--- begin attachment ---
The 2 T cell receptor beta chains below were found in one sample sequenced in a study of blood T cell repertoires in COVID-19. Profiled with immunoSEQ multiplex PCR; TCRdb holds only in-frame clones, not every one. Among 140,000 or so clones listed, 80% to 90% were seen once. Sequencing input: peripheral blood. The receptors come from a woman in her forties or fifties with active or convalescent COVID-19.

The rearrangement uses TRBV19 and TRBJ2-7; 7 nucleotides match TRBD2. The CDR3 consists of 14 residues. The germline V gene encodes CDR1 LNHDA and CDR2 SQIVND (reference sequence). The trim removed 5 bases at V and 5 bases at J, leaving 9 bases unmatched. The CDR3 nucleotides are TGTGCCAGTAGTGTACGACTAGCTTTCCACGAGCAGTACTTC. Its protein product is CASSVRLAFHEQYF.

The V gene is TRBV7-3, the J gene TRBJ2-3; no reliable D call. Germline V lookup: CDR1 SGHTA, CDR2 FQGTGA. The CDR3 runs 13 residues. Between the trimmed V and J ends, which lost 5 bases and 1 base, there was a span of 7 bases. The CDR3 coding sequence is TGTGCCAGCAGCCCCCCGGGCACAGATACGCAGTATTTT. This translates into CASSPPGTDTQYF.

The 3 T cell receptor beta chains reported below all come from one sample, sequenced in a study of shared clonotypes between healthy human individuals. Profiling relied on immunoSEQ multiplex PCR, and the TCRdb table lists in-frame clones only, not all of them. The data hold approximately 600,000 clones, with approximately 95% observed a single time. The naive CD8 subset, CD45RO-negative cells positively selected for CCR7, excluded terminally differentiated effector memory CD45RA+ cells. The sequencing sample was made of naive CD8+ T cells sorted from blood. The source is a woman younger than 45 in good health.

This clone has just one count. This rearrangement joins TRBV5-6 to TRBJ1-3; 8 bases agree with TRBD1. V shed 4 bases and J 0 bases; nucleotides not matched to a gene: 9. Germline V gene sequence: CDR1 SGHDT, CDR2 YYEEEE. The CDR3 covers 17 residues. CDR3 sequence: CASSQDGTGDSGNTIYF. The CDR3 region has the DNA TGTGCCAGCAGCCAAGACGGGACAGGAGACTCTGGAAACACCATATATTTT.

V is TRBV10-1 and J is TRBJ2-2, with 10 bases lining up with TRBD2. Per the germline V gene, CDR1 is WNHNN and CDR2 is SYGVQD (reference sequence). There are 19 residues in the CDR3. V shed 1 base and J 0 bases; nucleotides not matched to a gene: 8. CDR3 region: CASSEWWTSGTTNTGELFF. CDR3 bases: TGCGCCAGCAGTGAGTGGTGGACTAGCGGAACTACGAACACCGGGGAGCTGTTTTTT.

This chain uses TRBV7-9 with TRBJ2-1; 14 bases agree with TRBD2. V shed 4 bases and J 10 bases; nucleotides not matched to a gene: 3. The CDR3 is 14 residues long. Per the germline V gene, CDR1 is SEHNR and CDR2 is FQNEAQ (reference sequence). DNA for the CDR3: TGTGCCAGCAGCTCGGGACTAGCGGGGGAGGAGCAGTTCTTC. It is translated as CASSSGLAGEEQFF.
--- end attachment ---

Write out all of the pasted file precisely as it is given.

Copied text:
The 2 T cell receptor beta chains below were found in one sample sequenced in a study of blood T cell repertoires in COVID-19. Profiled with immunoSEQ multiplex PCR; TCRdb holds only in-frame clones, not every one. Among 140,000 or so clones listed, 80% to 90% were seen once. Sequencing input: peripheral blood. The receptors come from a woman in her forties or fifties with active or convalescent COVID-19.

The rearrangement uses TRBV19 and TRBJ2-7; 7 nucleotides match TRBD2. The CDR3 consists of 14 residues. The germline V gene encodes CDR1 LNHDA and CDR2 SQIVND (reference sequence). The trim removed 5 bases at V and 5 bases at J, leaving 9 bases unmatched. The CDR3 nucleotides are TGTGCCAGTAGTGTACGACTAGCTTTCCACGAGCAGTACTTC. Its protein product is CASSVRLAFHEQYF.

The V gene is TRBV7-3, the J gene TRBJ2-3; no reliable D call. Germline V lookup: CDR1 SGHTA, CDR2 FQGTGA. The CDR3 runs 13 residues. Between the trimmed V and J ends, which lost 5 bases and 1 base, there was a span of 7 bases. The CDR3 coding sequence is TGTGCCAGCAGCCCCCCGGGCACAGATACGCAGTATTTT. This translates into CASSPPGTDTQYF.

The 3 T cell receptor beta chains reported below all come from one sample, sequenced in a study of shared clonotypes between healthy human individuals. Profiling relied on immunoSEQ multiplex PCR, and the TCRdb table lists in-frame clones only, not all of them. The data hold approximately 600,000 clones, with approximately 95% observed a single time. The naive CD8 subset, CD45RO-negative cells positively selected for CCR7, excluded terminally differentiated effector memory CD45RA+ cells. The sequencing sample was made of naive CD8+ T cells sorted from blood. The source is a woman younger than 45 in good health.

This clone has just one count. This rearrangement joins TRBV5-6 to TRBJ1-3; 8 bases agree with TRBD1. V shed 4 bases and J 0 bases; nucleotides not matched to a gene: 9. Germline V gene sequence: CDR1 SGHDT, CDR2 YYEEEE. The CDR3 covers 17 residues. CDR3 sequence: CASSQDGTGDSGNTIYF. The CDR3 region has the DNA TGTGCCAGCAGCCAAGACGGGACAGGAGACTCTGGAAACACCATATATTTT.

V is TRBV10-1 and J is TRBJ2-2, with 10 bases lining up with TRBD2. Per the germline V gene, CDR1 is WNHNN and CDR2 is SYGVQD (reference sequence). There are 19 residues in the CDR3. V shed 1 base and J 0 bases; nucleotides not matched to a gene: 8. CDR3 region: CASSEWWTSGTTNTGELFF. CDR3 bases: TGCGCCAGCAGTGAGTGGTGGACTAGCGGAACTACGAACACCGGGGAGCTGTTTTTT.

This chain uses TRBV7-9 with TRBJ2-1; 14 bases agree with TRBD2. V shed 4 bases and J 10 bases; nucleotides not matched to a gene: 3. The CDR3 is 14 residues long. Per the germline V gene, CDR1 is SEHNR and CDR2 is FQNEAQ (reference sequence). DNA for the CDR3: TGTGCCAGCAGCTCGGGACTAGCGGGGGAGGAGCAGTTCTTC. It is translated as CASSSGLAGEEQFF.